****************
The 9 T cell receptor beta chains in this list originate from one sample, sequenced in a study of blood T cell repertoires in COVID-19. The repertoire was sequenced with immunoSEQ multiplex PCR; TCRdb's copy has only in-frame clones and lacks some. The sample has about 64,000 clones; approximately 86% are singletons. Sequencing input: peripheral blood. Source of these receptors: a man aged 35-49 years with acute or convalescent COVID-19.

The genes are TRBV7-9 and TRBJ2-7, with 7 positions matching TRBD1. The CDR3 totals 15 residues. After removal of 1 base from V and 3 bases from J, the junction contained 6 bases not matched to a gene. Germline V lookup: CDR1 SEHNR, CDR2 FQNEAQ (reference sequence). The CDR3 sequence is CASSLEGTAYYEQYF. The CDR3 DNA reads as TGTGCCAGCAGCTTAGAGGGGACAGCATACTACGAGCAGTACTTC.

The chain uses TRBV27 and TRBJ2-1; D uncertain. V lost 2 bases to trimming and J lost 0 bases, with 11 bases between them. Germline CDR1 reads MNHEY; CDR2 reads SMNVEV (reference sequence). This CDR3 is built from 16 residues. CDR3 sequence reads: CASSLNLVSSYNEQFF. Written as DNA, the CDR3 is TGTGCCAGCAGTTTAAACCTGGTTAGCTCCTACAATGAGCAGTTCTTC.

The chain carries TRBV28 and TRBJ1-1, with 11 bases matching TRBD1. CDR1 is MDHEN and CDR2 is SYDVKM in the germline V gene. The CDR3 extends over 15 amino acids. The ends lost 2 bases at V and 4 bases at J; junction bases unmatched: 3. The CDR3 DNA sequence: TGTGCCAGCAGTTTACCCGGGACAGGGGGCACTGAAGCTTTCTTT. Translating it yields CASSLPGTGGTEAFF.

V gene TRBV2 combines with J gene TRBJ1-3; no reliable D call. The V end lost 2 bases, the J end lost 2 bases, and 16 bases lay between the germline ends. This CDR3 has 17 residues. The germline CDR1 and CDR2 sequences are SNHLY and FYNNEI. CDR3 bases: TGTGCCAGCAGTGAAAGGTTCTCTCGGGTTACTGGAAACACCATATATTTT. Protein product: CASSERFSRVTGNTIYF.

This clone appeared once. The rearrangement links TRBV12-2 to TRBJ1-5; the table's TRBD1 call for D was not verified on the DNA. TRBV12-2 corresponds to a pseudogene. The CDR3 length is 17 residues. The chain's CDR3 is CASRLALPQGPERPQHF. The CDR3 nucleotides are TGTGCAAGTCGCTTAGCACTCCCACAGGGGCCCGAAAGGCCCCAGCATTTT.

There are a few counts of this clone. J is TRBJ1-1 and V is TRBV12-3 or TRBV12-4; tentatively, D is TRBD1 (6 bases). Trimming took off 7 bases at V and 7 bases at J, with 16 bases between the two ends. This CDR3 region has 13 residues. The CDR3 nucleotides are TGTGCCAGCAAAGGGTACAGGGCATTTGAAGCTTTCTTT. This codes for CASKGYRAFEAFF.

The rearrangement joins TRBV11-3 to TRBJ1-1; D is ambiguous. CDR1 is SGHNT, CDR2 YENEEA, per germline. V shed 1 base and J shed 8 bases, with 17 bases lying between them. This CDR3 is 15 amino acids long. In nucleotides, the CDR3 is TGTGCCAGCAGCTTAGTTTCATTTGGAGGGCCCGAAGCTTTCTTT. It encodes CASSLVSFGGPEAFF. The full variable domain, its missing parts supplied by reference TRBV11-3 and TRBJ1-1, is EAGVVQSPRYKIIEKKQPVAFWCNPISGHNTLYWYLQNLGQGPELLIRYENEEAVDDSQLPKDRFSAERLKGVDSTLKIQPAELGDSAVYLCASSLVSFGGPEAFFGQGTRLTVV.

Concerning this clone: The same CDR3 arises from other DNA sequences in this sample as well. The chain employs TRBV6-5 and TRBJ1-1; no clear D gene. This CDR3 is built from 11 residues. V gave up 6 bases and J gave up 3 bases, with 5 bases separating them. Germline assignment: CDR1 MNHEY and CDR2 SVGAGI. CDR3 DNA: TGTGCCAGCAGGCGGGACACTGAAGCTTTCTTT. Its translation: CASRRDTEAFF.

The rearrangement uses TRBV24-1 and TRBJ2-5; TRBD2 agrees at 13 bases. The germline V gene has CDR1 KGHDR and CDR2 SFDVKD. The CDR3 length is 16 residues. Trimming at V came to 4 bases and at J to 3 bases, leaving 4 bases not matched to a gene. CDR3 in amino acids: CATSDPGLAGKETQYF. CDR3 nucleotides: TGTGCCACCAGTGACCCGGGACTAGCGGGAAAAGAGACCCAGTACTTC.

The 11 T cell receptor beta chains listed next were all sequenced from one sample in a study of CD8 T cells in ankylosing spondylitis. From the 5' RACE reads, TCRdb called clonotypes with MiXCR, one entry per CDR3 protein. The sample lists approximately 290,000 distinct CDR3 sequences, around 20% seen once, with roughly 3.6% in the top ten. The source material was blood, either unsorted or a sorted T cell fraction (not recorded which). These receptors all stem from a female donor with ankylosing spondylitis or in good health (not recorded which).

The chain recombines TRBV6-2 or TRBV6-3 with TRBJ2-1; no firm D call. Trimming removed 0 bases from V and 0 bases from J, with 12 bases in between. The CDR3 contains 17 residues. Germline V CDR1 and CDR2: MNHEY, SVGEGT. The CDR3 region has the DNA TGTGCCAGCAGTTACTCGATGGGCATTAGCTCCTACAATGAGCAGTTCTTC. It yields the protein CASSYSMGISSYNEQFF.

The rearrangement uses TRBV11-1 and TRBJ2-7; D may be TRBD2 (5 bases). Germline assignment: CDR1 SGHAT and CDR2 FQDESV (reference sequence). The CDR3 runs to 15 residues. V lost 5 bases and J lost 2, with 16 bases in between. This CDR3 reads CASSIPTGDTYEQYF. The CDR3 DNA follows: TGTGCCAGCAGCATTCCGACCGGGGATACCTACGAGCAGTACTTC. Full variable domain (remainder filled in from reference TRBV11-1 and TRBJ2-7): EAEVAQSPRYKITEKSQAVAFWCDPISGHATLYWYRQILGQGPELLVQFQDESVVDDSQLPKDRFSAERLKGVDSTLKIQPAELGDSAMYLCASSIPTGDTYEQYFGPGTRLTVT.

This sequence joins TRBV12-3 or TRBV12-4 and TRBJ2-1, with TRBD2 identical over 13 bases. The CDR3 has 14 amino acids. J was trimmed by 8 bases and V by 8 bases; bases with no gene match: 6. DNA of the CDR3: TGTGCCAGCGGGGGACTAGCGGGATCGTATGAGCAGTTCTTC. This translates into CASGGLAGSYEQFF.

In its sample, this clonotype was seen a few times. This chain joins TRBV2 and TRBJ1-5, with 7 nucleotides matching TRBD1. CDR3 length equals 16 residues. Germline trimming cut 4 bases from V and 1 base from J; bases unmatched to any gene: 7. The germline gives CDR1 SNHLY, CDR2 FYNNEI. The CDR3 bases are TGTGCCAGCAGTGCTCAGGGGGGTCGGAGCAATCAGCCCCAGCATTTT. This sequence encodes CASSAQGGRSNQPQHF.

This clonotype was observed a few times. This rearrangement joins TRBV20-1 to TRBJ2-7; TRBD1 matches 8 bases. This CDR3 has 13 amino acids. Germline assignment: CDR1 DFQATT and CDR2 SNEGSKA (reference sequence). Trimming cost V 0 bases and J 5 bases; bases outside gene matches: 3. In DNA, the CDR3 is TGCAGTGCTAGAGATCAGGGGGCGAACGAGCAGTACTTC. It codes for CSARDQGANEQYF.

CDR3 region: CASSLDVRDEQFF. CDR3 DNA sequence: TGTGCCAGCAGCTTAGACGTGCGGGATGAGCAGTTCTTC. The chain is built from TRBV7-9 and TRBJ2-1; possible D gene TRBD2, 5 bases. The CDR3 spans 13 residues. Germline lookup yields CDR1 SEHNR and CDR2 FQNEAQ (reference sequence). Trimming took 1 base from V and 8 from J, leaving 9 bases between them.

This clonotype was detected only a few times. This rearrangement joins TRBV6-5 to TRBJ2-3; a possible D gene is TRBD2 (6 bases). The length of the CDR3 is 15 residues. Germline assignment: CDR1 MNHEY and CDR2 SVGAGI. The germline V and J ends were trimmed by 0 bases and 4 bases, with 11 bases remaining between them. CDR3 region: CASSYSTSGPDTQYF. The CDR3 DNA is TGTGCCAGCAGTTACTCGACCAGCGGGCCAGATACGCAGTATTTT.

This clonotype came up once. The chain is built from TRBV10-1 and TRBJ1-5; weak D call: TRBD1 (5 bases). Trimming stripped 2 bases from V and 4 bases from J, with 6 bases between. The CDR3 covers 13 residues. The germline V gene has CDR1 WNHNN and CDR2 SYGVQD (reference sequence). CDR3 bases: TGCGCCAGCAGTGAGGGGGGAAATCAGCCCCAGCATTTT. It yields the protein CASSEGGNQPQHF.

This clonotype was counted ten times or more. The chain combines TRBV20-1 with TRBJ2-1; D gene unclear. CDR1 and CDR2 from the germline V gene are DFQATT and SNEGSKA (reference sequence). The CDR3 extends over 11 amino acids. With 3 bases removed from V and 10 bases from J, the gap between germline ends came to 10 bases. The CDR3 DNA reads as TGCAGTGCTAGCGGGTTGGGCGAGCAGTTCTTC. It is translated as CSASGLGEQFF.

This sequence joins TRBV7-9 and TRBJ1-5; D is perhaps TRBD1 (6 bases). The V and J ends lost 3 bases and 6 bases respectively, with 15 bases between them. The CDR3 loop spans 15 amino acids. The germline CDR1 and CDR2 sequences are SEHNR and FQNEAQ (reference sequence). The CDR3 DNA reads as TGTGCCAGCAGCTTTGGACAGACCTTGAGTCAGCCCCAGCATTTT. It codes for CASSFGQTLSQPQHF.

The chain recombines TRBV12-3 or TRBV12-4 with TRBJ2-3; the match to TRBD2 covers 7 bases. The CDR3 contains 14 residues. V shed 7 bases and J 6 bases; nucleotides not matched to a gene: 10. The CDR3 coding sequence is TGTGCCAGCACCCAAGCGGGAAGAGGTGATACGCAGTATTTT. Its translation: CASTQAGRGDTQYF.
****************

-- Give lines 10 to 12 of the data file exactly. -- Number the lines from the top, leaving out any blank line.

The rearrangement uses TRBV24-1 and TRBJ2-5; TRBD2 agrees at 13 bases. The germline V gene has CDR1 KGHDR and CDR2 SFDVKD. The CDR3 length is 16 residues. Trimming at V came to 4 bases and at J to 3 bases, leaving 4 bases not matched to a gene. CDR3 in amino acids: CATSDPGLAGKETQYF. CDR3 nucleotides: TGTGCCACCAGTGACCCGGGACTAGCGGGAAAAGAGACCCAGTACTTC.

The 11 T cell receptor beta chains listed next were all sequenced from one sample in a study of CD8 T cells in ankylosing spondylitis. From the 5' RACE reads, TCRdb called clonotypes with MiXCR, one entry per CDR3 protein. The sample lists approximately 290,000 distinct CDR3 sequences, around 20% seen once, with roughly 3.6% in the top ten. The source material was blood, either unsorted or a sorted T cell fraction (not recorded which). These receptors all stem from a female donor with ankylosing spondylitis or in good health (not recorded which).

The chain recombines TRBV6-2 or TRBV6-3 with TRBJ2-1; no firm D call. Trimming removed 0 bases from V and 0 bases from J, with 12 bases in between. The CDR3 contains 17 residues. Germline V CDR1 and CDR2: MNHEY, SVGEGT. The CDR3 region has the DNA TGTGCCAGCAGTTACTCGATGGGCATTAGCTCCTACAATGAGCAGTTCTTC. It yields the protein CASSYSMGISSYNEQFF.